science off the unbeaten Path

From: Michael Vassar (
Date: Wed May 11 2005 - 11:02:12 MDT

Here's a fascinating paragraph from a recent "" debate on gender and
cognition. You can see an excellent example of a prominant scientist
"steven pinker" catching a fleeting glimpse of "the way" pointing it out,
and then turning his back on it.

PINKER: Regarding bias: as I mentioned at the outset, I don't doubt that
bias exists. But the idea that the bias started out from some arbitrary coin
flip at the dawn of time and that gender differences have been perpetuated
ever since by the existence of that bias is extremely unlikely. In so many
cases, as Eagly and the Stereotype-Accuracy people point out, the biases are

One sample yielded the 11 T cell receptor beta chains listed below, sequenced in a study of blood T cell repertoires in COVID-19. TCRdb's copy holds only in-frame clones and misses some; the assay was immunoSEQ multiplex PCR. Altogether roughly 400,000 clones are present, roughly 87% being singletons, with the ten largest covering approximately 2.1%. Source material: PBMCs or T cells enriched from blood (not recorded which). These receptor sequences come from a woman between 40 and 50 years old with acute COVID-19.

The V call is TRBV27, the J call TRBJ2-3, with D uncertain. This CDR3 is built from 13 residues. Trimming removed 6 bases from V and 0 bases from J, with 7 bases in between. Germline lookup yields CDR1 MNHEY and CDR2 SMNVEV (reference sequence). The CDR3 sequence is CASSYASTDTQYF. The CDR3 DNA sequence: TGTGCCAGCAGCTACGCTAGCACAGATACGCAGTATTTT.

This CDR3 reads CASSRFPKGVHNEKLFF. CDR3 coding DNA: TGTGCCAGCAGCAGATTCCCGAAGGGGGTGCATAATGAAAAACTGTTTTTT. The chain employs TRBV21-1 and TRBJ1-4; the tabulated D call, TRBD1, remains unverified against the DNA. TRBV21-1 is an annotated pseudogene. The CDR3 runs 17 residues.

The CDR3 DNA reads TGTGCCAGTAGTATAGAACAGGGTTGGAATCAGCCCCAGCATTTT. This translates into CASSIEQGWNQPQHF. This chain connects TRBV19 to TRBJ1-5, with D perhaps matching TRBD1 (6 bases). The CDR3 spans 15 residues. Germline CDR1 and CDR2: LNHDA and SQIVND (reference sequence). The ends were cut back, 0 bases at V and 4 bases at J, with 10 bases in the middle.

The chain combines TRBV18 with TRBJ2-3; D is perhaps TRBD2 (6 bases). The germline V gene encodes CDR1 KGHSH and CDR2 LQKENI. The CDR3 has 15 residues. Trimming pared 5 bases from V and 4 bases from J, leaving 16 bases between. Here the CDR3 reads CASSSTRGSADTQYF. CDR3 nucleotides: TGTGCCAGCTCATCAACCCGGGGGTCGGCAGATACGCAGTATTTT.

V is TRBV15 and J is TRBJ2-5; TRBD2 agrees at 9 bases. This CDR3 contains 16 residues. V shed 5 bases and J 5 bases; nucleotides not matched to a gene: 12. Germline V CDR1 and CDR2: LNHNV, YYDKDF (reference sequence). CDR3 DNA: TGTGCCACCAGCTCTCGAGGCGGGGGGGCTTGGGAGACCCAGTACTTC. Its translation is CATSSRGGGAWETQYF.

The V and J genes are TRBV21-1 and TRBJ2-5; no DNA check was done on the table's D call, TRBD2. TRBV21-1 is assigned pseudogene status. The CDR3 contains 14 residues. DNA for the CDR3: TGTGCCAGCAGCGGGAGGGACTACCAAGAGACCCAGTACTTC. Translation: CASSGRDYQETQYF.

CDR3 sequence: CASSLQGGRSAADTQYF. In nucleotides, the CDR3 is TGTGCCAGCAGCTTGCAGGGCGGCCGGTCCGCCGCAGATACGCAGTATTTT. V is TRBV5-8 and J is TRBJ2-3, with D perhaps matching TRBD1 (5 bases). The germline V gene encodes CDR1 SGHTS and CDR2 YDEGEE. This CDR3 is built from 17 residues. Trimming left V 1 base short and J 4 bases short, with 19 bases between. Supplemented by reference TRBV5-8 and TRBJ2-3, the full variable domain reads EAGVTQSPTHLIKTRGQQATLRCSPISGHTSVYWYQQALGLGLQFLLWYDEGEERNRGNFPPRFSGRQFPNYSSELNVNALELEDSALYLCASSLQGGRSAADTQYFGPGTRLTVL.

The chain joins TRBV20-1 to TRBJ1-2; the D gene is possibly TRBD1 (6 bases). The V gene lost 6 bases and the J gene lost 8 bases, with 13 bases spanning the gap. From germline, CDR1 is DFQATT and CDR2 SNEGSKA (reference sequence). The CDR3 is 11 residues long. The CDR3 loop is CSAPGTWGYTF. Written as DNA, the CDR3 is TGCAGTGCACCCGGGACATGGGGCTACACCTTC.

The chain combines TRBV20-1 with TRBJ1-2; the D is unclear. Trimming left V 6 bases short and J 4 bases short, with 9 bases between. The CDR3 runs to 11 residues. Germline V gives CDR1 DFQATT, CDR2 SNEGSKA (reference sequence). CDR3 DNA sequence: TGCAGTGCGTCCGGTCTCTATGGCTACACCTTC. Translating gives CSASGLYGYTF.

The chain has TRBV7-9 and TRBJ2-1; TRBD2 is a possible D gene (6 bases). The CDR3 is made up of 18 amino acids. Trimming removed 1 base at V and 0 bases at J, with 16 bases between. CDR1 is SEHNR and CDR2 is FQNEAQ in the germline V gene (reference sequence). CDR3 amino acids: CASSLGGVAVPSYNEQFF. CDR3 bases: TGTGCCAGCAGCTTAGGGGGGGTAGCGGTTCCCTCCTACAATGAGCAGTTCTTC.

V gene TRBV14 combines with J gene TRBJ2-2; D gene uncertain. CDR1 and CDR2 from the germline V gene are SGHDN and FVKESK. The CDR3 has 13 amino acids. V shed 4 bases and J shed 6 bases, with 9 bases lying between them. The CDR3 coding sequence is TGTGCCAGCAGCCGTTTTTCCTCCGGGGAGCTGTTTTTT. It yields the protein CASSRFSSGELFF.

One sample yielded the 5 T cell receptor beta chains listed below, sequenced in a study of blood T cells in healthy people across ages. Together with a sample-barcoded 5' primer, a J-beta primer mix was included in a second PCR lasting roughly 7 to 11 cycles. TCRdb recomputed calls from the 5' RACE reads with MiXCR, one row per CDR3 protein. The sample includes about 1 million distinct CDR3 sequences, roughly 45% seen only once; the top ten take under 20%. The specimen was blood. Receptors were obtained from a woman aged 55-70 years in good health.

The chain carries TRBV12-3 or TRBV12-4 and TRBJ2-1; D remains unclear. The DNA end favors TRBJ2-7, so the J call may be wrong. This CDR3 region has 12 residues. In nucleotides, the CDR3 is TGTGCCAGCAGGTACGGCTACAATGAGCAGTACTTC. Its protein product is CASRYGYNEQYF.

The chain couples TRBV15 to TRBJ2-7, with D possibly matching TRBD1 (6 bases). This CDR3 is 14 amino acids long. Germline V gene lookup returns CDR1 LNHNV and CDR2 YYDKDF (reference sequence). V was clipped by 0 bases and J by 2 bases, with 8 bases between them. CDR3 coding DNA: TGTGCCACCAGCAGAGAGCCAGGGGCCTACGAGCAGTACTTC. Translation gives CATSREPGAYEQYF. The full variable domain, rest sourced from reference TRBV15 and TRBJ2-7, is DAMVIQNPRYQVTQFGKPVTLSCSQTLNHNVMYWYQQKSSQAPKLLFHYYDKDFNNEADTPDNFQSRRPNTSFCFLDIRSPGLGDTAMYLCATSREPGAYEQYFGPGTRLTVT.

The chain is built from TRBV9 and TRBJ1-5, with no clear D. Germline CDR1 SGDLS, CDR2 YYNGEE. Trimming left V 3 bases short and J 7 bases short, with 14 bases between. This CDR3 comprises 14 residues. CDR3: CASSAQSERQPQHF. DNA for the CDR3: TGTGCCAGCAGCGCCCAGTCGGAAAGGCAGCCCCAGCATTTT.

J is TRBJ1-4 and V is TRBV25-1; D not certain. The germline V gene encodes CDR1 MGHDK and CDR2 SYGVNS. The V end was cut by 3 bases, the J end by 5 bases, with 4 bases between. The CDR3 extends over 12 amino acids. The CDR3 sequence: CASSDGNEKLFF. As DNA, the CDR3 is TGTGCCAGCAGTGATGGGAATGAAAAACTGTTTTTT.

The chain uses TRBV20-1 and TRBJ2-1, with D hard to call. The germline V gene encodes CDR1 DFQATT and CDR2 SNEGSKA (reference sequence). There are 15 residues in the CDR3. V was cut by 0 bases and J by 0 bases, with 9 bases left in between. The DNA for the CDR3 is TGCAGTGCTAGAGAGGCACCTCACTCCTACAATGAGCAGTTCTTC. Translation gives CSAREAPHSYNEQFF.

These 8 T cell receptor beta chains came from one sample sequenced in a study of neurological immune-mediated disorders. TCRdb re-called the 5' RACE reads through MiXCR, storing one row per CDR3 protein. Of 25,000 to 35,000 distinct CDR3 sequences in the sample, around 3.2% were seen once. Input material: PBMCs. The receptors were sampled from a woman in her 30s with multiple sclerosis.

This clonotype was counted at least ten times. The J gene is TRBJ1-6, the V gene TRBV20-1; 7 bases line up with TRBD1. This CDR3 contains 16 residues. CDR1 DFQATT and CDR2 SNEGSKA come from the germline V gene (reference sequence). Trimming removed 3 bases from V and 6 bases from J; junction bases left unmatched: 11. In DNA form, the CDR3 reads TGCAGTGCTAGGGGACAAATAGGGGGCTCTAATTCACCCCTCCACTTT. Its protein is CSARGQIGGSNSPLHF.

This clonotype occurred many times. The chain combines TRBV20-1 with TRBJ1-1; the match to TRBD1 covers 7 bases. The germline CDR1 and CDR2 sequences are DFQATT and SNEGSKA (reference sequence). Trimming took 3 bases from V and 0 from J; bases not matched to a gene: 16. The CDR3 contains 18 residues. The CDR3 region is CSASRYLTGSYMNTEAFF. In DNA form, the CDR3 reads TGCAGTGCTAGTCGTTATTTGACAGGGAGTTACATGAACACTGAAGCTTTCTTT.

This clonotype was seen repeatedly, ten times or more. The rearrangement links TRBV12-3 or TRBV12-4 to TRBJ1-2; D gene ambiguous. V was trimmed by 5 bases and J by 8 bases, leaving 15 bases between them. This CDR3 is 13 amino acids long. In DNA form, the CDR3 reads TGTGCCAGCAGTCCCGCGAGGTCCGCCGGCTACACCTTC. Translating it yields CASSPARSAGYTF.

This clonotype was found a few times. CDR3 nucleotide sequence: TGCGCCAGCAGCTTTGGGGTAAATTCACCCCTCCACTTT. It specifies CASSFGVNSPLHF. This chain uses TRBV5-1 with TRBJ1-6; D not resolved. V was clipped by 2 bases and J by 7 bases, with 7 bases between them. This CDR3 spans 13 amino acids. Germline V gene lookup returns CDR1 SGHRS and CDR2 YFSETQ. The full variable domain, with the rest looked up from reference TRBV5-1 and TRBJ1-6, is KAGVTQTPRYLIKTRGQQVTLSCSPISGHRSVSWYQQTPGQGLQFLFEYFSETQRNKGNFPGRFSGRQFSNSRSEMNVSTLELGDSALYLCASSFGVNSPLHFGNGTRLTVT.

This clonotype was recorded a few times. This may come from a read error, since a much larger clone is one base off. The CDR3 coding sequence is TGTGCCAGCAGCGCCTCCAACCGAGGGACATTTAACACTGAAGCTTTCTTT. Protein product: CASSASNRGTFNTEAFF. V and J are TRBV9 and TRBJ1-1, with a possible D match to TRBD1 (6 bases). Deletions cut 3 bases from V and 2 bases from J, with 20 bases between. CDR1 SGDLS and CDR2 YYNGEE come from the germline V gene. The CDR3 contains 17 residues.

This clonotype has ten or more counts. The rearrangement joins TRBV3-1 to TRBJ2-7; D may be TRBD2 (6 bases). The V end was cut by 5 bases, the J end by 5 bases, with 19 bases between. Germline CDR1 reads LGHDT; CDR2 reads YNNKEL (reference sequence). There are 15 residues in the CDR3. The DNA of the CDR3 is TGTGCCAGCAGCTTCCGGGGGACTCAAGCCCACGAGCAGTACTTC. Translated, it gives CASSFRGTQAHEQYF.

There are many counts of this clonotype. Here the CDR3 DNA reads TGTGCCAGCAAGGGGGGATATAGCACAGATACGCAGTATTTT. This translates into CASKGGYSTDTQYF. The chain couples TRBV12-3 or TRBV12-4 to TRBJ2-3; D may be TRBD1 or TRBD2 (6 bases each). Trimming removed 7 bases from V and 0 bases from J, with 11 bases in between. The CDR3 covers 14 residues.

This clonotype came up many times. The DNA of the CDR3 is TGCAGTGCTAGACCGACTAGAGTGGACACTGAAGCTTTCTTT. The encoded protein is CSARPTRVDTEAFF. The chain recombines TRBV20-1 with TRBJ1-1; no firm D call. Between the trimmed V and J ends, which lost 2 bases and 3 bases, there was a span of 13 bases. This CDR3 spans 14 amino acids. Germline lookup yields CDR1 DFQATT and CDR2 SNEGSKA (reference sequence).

accurate. Also, there's an irony in these discussion of bias. When we test
people in the cognitive psychology lab, and we don't call these base rates
"gender," we applaud people when they apply them. If people apply the
statistics of a group to an individual case, we call it rational Bayesian
reasoning, and congratulate ourselves for getting them to overcome the
cognitive illusion of base rate neglect. But when people do the same thing
in the case of gender, we treat Bayesian reasoning as a cognitive flaw and
base-rate neglect as rational! Now I agree that applying base rates for
gender in evaluating individual men and women is a moral flaw; I don't think
that base rates ought to be applied in judging individuals in most cases of
public decision-making. But the fact that the statistics of a gender are
applied does not mean that their origin was arbitrary; it could be
statistically sound in some cases.

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